Much of its charm lies in the quirkiness which sometimes produces parables that make a serious point, sometimes funny stories or light verse; and sometimes is simply out to lunch. In fact, I suppose what it comes nearest to is the kind of chat you might pick up in the hospital canteen if you ever had time and inclination to go there. Introduced 50 years ago by Stephen Taylor, later Lord Taylor of Harlow, with the idea of showing how British medicine was coping with the second world war, the column when it first started was called “In England—now,” which the more dog eared among us, who went to school when they taught you English literature rather than comparative video studies, will recognise as a quotation from Robert Browning. The Lancet, however, or perhaps its typesetters, soon got tired of the Browning version and dropped the dash. A clanger rather than a dash is what they would have dropped if they'd stuck with the title they first thought of—an unimpeachable source claims that, presumably with RAMC despatches from the front in mind, it was originally scheduled to go out as “French Letter.” [From a review of In England Now: Fifty Years of Peripatetic Correspondence in the Lancet, edited by G A C Binnie, R L Sadler, W O Thompson, D M D White, and D W Sharp7]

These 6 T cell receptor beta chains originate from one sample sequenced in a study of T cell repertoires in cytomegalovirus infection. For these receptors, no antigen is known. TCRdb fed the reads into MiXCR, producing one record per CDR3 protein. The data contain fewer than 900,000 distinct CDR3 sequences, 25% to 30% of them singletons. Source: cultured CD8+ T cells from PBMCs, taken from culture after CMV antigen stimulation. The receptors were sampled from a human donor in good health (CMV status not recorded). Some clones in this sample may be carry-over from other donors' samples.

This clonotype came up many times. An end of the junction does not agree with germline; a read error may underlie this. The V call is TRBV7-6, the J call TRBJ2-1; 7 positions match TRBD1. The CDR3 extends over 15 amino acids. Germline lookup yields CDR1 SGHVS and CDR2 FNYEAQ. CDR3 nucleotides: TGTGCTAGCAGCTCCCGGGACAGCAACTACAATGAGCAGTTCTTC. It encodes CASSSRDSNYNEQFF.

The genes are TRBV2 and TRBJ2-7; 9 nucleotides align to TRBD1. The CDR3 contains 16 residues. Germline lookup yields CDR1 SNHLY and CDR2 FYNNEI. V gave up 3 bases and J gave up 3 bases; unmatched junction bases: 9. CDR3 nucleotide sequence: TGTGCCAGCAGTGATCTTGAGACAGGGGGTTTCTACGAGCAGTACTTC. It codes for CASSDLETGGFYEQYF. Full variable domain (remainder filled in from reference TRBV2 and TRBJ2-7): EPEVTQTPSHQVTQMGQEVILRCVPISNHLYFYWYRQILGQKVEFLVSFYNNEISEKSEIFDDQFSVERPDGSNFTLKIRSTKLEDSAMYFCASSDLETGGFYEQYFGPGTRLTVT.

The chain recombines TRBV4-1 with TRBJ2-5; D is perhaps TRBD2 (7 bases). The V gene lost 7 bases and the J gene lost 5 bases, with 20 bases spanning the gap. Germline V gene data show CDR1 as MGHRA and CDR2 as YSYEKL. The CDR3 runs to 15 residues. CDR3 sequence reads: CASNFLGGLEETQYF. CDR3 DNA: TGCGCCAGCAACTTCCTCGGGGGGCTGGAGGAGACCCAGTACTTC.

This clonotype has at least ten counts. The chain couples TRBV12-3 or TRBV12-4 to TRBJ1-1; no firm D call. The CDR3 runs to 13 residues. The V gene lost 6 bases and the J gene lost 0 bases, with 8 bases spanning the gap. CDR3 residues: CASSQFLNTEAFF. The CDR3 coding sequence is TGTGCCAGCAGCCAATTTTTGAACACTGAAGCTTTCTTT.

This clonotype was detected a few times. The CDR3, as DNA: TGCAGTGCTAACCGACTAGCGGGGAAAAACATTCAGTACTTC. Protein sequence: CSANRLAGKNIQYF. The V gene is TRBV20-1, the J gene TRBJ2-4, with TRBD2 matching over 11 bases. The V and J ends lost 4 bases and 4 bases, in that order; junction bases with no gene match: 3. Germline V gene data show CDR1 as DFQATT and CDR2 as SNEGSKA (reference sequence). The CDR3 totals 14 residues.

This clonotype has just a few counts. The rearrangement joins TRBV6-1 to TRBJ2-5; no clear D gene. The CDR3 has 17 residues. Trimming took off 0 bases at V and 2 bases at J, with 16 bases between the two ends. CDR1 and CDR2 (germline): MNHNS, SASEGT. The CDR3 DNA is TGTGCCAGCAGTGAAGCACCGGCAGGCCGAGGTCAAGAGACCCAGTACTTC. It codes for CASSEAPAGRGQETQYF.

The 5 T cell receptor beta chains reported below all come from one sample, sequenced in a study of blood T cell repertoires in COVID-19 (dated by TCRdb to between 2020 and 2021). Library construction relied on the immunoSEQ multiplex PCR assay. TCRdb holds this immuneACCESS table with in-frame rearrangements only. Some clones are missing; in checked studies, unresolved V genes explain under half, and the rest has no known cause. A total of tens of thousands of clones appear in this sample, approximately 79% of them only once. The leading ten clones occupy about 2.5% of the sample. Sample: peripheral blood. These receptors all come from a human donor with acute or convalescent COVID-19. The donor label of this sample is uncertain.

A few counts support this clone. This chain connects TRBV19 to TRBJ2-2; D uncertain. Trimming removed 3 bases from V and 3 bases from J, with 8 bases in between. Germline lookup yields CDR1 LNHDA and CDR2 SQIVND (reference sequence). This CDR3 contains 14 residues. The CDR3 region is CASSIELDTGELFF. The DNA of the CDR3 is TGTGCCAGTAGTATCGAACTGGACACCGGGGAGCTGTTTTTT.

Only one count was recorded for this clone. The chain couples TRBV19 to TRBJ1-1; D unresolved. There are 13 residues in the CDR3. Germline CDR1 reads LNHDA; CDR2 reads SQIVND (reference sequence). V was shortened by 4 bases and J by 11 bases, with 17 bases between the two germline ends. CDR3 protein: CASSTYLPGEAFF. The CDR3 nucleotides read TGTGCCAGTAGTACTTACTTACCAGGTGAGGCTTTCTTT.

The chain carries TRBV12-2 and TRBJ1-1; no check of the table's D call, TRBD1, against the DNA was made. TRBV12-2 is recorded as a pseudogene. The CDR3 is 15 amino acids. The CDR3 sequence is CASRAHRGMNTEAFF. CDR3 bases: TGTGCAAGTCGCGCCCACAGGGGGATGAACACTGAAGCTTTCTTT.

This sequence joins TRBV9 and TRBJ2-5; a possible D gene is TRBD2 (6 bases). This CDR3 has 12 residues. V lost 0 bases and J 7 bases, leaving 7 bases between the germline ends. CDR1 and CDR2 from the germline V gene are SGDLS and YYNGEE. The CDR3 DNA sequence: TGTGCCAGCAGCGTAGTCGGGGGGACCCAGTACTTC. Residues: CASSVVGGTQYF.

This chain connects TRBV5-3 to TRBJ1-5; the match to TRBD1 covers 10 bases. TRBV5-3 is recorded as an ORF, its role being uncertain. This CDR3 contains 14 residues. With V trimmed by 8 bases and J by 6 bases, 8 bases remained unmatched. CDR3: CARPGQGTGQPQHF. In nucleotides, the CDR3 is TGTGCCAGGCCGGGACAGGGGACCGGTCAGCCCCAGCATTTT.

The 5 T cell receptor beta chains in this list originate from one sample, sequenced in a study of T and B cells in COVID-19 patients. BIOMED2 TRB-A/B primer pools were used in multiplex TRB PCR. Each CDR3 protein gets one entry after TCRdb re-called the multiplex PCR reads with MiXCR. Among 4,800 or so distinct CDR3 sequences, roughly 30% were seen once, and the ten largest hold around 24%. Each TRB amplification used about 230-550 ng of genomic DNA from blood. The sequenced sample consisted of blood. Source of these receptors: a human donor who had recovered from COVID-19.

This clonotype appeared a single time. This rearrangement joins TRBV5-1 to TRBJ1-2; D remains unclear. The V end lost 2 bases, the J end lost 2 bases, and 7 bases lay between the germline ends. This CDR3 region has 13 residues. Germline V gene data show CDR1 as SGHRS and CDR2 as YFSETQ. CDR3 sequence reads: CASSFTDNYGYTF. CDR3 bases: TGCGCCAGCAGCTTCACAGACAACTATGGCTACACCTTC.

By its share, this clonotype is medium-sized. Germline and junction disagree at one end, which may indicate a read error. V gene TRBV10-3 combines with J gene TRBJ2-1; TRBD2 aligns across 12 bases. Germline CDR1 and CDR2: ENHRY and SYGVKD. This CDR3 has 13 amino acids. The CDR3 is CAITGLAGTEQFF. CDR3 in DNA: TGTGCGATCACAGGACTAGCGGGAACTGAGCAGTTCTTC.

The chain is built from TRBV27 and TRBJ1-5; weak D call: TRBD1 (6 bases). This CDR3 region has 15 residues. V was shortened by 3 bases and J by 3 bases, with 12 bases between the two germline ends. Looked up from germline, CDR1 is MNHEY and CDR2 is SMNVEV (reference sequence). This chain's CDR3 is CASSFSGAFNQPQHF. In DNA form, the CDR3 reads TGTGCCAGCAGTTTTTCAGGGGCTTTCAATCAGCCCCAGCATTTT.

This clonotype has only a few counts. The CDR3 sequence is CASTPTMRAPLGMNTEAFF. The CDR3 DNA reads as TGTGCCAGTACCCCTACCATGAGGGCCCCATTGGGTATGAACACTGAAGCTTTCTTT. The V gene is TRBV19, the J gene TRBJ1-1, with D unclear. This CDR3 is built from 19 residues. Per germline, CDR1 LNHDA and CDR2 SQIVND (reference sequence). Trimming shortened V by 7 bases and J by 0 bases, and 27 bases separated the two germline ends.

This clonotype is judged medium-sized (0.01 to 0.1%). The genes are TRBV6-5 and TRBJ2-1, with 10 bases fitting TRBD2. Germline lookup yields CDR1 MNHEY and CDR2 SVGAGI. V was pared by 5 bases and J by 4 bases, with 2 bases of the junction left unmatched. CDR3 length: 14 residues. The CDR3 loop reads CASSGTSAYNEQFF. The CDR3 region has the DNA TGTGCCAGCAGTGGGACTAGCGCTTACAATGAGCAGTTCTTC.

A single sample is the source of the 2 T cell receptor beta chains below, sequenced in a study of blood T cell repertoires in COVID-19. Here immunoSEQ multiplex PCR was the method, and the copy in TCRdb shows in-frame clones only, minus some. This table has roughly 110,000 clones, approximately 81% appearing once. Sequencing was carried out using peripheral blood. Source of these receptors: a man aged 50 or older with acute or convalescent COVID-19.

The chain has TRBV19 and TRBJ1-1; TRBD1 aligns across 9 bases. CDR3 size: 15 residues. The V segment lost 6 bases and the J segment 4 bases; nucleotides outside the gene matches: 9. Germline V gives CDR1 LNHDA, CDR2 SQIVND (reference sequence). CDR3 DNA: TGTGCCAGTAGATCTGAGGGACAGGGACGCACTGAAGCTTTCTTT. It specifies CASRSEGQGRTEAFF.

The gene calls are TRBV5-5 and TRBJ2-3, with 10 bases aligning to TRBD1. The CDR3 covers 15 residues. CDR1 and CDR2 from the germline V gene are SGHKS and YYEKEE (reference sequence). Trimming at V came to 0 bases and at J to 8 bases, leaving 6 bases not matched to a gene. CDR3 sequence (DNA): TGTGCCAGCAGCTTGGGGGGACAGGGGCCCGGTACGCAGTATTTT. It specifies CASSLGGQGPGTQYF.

Lord Walton, bless him, tells you everything you never wanted to know about the rise and rise of a lad from Spennymoor to the heights of the medical trade (professor of neurology, president of the BMA (twice), chairman of the GMC, warden of Green College, etc etc), not failing to mention that his mother's mother was well cared for by a companion called Mabel, that he spent much time in the church choir hoping for a glimpse of his future wife's knees as she swung round on the organ stool, that his elder daughter was a wakeful baby, that Dulwich has a splendid picture gallery and Lichtenstein lovely mountain scenery, that Holland is flat, and that in 1963 he and Betty (of the knees) while house hunting in Newcastle found that several “were attractive but had significant disadvantages, even including some in Elmfield and in Graham Park Road.”
I suppose the auditory equivalent of the mind's eye is the mind's ear, and I was surprised to hear persistently in this organ while reading Walton's autobiography the voice of the late Noel Coward singing “Mad Dogs and Englishmen.” Why? I stopped reading to listen to the words: “It seems such a shame when the English claim the earth/That they give rise to such hilarity and mirth.” In this case to puzzlement as well because curiously, although Walton tells you absolutely everything, by the end of the book you really know nothing about him except that he has a colossal memory. If he has hidden depths—or, indeed, hidden shallows—they remain hidden. The undoubted distinction of his career also unfortunately gets obscured in the fog of total recall. [From a review of The Spice of Life: From Northumbria to World Neurology by John Walton (Lord Walton of Detchant)8]